A student does not fall into this category. He or she is expected to behave ethically, but a transgression by a student is no different than the same transgression by anyone else.
Question to Ask the Prof: If it is the norm to bribe public officials when doing business in a foreign country and it is hard to get anything done if you don’t, is it unethical to offer bribes?
A (Professor Barbato): Corruption and bribery distort the marketplace so that the most deserving actors don’t gain what they deserve. This is unfair and unethical, and it results in suboptimal outcomes in the aggregate. However, we must remember that business ethics is a practical endeavor, and cannot solely rest on lofty principles that deny the realities of the world in which we behave. For instance, there are societies where bribery is part of the game, so to speak. In other words, if you don’t bribe, then you can’t participate, and everyone knows that and everyone accepts that. This would be like bluffing in poker. It may not seem very honest, but everyone understands that it is part of the game. However, business should not simply accept the status quo, it must also be an ethical leader in trying to change the status quo. So honest businesses should participate in such an economy, but they should also take the lead in trying to change these economies into more honest and fair economies. They should not use the excuse that “everyone does it” to free themselves of all their ethical obligations. So, like so many cases of business ethics, the answer is to be practical and principled at the same time.
One more word about bribery. Some societies use gifts to reinforce cooperation and loyalty; two values that lead to higher ethical behaviors. Without a certain level of cooperation and loyalty, it is hard for businesses in some societies to arrive at optimal levels of productivity. Although these gifts may seem like bribes that have the goal of corrupting, they can actually be seen as gifts with the goal of enhancing trust and cooperation. Once again, business must be both ethical and practical in situation like these.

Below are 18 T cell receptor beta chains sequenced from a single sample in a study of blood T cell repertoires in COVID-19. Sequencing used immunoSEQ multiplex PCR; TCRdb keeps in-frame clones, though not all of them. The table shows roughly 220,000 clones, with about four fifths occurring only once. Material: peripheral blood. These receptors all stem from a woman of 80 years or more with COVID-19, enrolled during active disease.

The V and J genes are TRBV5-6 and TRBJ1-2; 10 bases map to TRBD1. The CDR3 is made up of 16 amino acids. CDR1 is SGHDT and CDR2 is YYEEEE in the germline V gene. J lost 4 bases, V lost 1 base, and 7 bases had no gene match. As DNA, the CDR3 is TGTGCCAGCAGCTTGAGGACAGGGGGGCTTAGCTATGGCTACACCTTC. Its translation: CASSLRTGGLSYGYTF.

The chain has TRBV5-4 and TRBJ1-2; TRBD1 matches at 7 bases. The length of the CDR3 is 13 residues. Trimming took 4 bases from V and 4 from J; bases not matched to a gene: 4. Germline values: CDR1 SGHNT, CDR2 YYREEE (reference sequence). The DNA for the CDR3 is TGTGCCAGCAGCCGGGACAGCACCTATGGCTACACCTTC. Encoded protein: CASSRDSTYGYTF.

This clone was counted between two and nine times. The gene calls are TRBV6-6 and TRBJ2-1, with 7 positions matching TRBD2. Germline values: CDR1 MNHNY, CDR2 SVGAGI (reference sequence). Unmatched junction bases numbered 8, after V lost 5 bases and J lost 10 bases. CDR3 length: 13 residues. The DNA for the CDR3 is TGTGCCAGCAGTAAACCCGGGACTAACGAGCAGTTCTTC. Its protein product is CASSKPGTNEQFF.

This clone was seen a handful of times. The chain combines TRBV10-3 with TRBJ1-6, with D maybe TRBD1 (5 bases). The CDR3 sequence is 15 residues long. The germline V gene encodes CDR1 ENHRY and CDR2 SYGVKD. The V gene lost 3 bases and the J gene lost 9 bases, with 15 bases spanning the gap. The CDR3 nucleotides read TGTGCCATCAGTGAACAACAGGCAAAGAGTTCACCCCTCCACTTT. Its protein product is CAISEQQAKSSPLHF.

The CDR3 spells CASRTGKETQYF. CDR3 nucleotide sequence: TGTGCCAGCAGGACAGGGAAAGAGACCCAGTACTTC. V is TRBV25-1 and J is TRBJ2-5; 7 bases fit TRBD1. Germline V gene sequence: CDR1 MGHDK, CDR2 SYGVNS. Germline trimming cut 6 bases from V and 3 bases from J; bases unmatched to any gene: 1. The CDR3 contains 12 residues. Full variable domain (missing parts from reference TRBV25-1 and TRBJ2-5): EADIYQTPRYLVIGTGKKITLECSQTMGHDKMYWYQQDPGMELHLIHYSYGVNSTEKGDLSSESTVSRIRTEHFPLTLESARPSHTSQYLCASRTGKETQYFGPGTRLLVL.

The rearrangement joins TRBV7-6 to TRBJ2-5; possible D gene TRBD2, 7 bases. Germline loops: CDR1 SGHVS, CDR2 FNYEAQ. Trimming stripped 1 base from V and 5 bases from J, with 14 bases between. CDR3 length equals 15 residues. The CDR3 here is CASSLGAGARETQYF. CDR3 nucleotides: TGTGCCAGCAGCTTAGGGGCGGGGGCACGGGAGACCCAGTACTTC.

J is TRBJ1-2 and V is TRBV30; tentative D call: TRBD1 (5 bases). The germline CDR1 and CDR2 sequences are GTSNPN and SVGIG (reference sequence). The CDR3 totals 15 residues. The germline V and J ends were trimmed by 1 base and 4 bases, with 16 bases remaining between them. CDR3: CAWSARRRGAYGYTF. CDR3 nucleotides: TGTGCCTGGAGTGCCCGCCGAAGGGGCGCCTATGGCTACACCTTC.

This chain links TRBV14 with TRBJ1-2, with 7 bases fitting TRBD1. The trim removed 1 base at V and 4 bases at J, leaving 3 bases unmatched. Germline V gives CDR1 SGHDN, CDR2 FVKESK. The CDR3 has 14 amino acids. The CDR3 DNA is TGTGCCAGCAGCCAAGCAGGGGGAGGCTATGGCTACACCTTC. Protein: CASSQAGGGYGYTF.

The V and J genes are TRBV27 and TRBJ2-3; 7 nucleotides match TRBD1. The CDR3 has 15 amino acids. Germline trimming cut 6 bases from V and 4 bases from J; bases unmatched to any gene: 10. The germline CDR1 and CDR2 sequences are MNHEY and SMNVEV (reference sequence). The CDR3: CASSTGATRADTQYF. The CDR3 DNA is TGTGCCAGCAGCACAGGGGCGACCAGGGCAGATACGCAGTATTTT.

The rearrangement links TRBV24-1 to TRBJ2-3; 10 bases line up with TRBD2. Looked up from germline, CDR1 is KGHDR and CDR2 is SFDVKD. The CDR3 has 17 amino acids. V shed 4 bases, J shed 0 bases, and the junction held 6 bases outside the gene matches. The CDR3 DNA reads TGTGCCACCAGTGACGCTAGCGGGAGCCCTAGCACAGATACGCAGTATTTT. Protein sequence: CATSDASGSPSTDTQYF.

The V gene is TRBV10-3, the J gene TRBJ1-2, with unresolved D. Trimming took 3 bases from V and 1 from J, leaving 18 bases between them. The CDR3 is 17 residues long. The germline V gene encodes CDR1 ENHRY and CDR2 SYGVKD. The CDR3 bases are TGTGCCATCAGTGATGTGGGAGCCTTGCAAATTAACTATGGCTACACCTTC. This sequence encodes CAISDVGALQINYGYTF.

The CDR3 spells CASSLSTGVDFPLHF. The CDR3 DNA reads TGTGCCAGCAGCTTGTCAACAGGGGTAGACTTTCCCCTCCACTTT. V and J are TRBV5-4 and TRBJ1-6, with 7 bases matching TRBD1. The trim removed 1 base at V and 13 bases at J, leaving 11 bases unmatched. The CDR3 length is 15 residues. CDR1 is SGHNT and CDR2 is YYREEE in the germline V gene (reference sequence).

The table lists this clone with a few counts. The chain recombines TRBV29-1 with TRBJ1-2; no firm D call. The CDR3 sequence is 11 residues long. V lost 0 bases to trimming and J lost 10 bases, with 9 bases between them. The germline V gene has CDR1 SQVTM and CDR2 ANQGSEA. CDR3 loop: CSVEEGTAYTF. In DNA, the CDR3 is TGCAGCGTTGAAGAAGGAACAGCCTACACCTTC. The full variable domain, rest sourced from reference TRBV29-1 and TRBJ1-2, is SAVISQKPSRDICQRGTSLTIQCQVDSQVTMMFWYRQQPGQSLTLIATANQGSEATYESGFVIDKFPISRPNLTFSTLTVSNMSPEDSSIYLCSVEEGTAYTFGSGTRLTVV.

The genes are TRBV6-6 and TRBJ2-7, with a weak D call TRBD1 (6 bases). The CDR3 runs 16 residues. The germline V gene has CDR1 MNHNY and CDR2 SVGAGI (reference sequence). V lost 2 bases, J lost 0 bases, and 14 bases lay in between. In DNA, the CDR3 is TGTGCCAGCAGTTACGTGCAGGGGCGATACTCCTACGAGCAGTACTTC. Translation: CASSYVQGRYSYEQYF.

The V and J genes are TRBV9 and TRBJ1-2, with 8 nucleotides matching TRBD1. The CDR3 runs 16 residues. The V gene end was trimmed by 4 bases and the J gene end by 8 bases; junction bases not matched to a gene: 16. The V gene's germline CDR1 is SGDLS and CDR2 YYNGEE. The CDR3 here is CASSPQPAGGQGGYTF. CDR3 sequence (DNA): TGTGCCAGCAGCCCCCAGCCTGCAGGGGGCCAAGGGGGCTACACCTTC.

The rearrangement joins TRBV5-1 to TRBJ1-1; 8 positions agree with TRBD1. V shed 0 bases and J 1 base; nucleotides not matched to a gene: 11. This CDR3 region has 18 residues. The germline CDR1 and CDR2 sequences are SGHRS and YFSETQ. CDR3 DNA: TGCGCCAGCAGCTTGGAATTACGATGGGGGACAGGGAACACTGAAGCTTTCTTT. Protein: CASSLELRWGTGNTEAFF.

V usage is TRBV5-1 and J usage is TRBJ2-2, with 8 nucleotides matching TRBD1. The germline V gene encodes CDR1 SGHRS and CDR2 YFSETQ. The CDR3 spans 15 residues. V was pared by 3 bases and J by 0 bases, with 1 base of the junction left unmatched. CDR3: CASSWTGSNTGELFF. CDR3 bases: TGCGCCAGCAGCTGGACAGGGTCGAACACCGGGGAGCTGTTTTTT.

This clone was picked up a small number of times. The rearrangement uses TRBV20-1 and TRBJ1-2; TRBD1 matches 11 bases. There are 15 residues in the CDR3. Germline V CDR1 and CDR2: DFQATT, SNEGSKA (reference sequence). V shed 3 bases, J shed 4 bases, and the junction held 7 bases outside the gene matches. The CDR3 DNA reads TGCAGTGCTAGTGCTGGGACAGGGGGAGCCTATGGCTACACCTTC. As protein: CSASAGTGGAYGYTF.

Question to “Ask the Prof”: What is the relationship between ethics and business ethics?
A (Professor Barbato): Ethics asks the question, “How should I live my life?”, and it uses moral philosophy and moral reasoning to explore and answer that question. Business ethics asks, “How should a business live its life?” or more appropriately, “How should a business behave?”, and it uses moral philosophy and moral reasoning to explore and answer that question. The key word in all the above questions is “should.”
Our very own Professor Barbato was quoted in Bloomberg regarding the recent concerns regarding potential Nepotism in the National Basketball Players Association. President Derek Fisher, who raised these concerns and asked for an investigation has been asked to resign.
Click Here to Read the Article and see what Professor Barbato things about it. You can also see an earlier post on Nepotism.
Question to Ask the Prof:
Q: Iberdrola, the company who bought RG&E wants to raise the rates to the customers by 16%. They also promised when they bought the company they wouldn’t raise the rates, is it right that they can do this now.
A (Professor Barbato):
Because the company is regulated, they won’t be able to raise the rates unless they convince a regulatory agency that such an increase is justifiable. The ethics of raising the rates has little to do with a promise they made not to raise rates. They shouldn’t have made such an impossible promise and people shouldn’t have believed them. A promise is simply an emphatic way of indicating your intentions. However, those intentions may have to change for a very good reason, and in that case you would have to break your promise. You would also have to break a promise if keeping your promise meant that you would be doing something unethical. A promise should never be binding for all circumstances and everyone should understand that.
Question to Ask the Profs:
Q: What does it mean to say that ethics and values are non-negotiable?